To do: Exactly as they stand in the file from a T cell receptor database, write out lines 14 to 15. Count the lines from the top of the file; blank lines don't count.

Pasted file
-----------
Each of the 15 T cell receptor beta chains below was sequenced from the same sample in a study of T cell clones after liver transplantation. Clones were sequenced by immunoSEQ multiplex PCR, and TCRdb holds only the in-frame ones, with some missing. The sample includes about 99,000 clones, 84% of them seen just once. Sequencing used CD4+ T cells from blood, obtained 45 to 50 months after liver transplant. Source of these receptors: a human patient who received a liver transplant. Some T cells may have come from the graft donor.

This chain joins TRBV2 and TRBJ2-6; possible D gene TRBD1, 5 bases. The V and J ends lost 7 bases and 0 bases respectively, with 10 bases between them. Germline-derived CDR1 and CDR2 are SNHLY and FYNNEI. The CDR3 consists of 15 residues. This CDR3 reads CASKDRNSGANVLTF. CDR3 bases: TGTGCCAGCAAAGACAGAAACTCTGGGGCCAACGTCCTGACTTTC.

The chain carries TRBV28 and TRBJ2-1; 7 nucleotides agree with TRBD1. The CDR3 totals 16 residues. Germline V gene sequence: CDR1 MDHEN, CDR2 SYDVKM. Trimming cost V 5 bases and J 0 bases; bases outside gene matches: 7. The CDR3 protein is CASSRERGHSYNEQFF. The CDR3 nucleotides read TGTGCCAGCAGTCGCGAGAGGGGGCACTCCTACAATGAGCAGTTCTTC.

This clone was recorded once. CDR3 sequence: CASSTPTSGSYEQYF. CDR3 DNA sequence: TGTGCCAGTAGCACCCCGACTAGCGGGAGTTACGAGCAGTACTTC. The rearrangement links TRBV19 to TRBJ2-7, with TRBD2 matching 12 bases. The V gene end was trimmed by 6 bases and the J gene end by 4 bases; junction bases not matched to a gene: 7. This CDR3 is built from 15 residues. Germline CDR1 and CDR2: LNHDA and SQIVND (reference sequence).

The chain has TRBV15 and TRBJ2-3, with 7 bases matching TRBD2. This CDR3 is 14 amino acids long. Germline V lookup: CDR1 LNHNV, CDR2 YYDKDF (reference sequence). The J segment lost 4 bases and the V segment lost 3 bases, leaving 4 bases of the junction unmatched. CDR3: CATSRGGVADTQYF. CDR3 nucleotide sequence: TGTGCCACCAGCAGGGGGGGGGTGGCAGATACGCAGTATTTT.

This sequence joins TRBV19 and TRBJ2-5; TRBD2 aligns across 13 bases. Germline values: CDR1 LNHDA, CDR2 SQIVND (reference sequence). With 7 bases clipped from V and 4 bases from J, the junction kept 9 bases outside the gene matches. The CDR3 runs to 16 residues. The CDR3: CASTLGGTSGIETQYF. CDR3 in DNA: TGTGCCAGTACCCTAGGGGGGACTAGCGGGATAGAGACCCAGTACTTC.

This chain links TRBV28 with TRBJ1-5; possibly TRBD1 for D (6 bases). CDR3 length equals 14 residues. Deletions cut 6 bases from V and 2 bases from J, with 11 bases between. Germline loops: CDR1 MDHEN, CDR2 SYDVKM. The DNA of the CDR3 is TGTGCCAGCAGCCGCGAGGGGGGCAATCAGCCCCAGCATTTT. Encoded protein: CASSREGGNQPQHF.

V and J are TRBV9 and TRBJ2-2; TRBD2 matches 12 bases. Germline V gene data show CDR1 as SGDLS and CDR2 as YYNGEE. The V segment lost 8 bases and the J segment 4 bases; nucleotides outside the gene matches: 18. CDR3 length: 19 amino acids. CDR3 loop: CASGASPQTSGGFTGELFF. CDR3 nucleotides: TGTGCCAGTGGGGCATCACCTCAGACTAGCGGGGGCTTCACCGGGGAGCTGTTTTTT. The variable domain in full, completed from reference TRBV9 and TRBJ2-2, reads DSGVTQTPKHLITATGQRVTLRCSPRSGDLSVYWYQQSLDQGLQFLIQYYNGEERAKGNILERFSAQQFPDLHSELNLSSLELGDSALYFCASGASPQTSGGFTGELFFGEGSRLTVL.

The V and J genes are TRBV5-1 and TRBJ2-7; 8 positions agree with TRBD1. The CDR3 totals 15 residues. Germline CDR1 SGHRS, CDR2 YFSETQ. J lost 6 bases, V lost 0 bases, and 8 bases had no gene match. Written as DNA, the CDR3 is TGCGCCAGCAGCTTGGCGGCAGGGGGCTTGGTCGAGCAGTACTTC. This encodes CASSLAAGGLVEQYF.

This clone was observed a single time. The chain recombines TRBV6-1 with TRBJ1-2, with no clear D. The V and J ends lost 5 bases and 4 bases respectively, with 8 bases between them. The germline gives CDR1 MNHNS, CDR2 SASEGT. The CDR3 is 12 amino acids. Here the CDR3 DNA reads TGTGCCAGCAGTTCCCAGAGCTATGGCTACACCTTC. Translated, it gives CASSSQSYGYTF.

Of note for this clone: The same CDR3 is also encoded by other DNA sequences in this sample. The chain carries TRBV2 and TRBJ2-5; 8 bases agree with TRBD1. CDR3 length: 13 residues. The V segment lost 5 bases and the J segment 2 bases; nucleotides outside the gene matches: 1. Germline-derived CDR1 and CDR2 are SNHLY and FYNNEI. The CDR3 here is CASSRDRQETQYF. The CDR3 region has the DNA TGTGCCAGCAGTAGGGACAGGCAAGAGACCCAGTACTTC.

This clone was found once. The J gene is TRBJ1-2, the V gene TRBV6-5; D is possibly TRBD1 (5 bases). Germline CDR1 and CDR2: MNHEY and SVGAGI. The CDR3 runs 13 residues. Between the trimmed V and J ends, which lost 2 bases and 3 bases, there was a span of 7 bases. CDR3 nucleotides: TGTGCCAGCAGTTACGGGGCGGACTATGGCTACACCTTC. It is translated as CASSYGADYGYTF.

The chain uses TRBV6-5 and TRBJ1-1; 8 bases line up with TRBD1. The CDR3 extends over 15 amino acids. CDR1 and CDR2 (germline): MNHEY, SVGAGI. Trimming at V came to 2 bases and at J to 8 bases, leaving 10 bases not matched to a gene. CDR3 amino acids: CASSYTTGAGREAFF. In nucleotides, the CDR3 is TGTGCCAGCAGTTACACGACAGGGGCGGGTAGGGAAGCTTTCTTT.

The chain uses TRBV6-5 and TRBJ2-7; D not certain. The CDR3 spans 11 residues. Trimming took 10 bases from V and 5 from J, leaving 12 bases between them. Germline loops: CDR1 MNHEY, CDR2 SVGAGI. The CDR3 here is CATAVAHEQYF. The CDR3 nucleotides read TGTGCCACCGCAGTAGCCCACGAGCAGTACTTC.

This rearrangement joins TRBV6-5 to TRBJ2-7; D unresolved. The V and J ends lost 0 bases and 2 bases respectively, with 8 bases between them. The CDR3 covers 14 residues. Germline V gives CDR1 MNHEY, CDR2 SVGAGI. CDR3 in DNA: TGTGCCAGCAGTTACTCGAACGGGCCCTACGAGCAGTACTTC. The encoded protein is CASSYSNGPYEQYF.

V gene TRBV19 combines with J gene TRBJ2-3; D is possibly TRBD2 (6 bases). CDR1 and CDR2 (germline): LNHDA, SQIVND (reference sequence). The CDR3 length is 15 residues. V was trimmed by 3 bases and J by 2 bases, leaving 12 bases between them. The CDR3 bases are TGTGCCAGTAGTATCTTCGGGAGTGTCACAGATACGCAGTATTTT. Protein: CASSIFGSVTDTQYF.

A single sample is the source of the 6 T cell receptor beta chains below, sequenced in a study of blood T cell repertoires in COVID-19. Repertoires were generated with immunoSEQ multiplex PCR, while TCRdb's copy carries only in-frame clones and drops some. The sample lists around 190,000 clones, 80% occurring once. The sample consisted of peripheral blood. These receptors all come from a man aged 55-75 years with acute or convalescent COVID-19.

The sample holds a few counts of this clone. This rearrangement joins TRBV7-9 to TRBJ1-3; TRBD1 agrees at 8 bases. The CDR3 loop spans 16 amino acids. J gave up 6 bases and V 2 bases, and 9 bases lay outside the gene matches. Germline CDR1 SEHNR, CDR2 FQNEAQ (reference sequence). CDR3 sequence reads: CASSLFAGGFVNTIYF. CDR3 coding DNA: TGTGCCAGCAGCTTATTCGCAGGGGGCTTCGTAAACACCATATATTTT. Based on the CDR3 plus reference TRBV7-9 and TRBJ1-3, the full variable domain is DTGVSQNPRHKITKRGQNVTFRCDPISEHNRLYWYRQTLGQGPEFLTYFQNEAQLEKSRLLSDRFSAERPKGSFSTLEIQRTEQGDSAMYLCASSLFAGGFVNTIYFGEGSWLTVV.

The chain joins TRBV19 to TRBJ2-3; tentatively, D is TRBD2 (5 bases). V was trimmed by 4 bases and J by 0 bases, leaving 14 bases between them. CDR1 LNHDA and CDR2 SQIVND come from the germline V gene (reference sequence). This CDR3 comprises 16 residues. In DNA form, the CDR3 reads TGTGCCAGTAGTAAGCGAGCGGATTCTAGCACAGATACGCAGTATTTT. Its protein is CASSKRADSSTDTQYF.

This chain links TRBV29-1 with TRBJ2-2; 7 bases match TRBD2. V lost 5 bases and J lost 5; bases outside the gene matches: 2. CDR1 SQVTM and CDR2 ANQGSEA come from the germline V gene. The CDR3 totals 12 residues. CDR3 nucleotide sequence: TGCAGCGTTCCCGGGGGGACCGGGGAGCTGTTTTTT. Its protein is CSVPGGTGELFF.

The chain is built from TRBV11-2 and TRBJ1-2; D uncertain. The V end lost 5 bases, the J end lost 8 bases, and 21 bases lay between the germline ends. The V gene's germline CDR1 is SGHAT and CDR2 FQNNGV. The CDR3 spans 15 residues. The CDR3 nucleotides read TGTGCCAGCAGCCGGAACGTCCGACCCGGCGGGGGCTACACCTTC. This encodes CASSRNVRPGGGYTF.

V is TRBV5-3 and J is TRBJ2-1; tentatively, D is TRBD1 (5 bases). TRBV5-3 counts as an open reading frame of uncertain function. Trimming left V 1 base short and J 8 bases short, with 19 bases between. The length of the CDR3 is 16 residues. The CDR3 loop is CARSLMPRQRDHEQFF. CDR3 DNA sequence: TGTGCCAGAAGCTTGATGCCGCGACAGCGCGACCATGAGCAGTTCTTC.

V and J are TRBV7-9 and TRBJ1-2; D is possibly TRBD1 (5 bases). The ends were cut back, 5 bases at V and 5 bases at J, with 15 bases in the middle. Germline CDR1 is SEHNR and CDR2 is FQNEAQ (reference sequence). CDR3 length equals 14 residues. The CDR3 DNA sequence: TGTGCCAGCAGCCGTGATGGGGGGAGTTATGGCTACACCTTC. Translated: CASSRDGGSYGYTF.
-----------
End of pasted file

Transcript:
The chain uses TRBV6-5 and TRBJ2-7; D not certain. The CDR3 spans 11 residues. Trimming took 10 bases from V and 5 from J, leaving 12 bases between them. Germline loops: CDR1 MNHEY, CDR2 SVGAGI. The CDR3 here is CATAVAHEQYF. The CDR3 nucleotides read TGTGCCACCGCAGTAGCCCACGAGCAGTACTTC.

This rearrangement joins TRBV6-5 to TRBJ2-7; D unresolved. The V and J ends lost 0 bases and 2 bases respectively, with 8 bases between them. The CDR3 covers 14 residues. Germline V gives CDR1 MNHEY, CDR2 SVGAGI. CDR3 in DNA: TGTGCCAGCAGTTACTCGAACGGGCCCTACGAGCAGTACTTC. The encoded protein is CASSYSNGPYEQYF.